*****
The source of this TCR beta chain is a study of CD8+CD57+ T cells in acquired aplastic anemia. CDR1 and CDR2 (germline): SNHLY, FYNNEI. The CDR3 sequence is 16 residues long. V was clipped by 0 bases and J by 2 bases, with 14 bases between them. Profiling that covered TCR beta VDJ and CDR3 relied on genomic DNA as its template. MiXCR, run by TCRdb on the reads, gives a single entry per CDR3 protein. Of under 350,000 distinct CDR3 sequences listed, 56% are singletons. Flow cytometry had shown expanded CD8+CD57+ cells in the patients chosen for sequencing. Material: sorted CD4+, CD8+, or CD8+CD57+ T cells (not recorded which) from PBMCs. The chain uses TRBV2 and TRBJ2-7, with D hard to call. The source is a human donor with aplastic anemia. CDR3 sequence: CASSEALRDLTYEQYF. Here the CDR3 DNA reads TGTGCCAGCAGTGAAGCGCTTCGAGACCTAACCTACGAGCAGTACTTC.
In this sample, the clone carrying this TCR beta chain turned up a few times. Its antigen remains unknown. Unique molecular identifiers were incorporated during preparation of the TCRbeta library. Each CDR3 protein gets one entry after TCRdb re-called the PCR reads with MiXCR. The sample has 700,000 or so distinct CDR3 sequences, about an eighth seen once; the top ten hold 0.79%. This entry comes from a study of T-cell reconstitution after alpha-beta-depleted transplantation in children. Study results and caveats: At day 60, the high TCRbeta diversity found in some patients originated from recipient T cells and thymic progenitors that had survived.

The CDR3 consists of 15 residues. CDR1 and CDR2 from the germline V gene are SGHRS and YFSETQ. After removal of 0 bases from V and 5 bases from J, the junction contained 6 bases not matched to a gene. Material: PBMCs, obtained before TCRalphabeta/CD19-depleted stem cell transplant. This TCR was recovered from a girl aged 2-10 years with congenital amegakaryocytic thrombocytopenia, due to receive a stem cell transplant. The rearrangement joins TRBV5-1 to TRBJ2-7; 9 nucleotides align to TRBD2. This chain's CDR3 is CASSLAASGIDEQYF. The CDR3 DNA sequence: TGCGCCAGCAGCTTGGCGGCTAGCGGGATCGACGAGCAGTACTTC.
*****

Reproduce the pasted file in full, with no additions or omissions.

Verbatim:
The source of this TCR beta chain is a study of CD8+CD57+ T cells in acquired aplastic anemia. CDR1 and CDR2 (germline): SNHLY, FYNNEI. The CDR3 sequence is 16 residues long. V was clipped by 0 bases and J by 2 bases, with 14 bases between them. Profiling that covered TCR beta VDJ and CDR3 relied on genomic DNA as its template. MiXCR, run by TCRdb on the reads, gives a single entry per CDR3 protein. Of under 350,000 distinct CDR3 sequences listed, 56% are singletons. Flow cytometry had shown expanded CD8+CD57+ cells in the patients chosen for sequencing. Material: sorted CD4+, CD8+, or CD8+CD57+ T cells (not recorded which) from PBMCs. The chain uses TRBV2 and TRBJ2-7, with D hard to call. The source is a human donor with aplastic anemia. CDR3 sequence: CASSEALRDLTYEQYF. Here the CDR3 DNA reads TGTGCCAGCAGTGAAGCGCTTCGAGACCTAACCTACGAGCAGTACTTC.
In this sample, the clone carrying this TCR beta chain turned up a few times. Its antigen remains unknown. Unique molecular identifiers were incorporated during preparation of the TCRbeta library. Each CDR3 protein gets one entry after TCRdb re-called the PCR reads with MiXCR. The sample has 700,000 or so distinct CDR3 sequences, about an eighth seen once; the top ten hold 0.79%. This entry comes from a study of T-cell reconstitution after alpha-beta-depleted transplantation in children. Study results and caveats: At day 60, the high TCRbeta diversity found in some patients originated from recipient T cells and thymic progenitors that had survived.

The CDR3 consists of 15 residues. CDR1 and CDR2 from the germline V gene are SGHRS and YFSETQ. After removal of 0 bases from V and 5 bases from J, the junction contained 6 bases not matched to a gene. Material: PBMCs, obtained before TCRalphabeta/CD19-depleted stem cell transplant. This TCR was recovered from a girl aged 2-10 years with congenital amegakaryocytic thrombocytopenia, due to receive a stem cell transplant. The rearrangement joins TRBV5-1 to TRBJ2-7; 9 nucleotides align to TRBD2. This chain's CDR3 is CASSLAASGIDEQYF. The CDR3 DNA sequence: TGCGCCAGCAGCTTGGCGGCTAGCGGGATCGACGAGCAGTACTTC.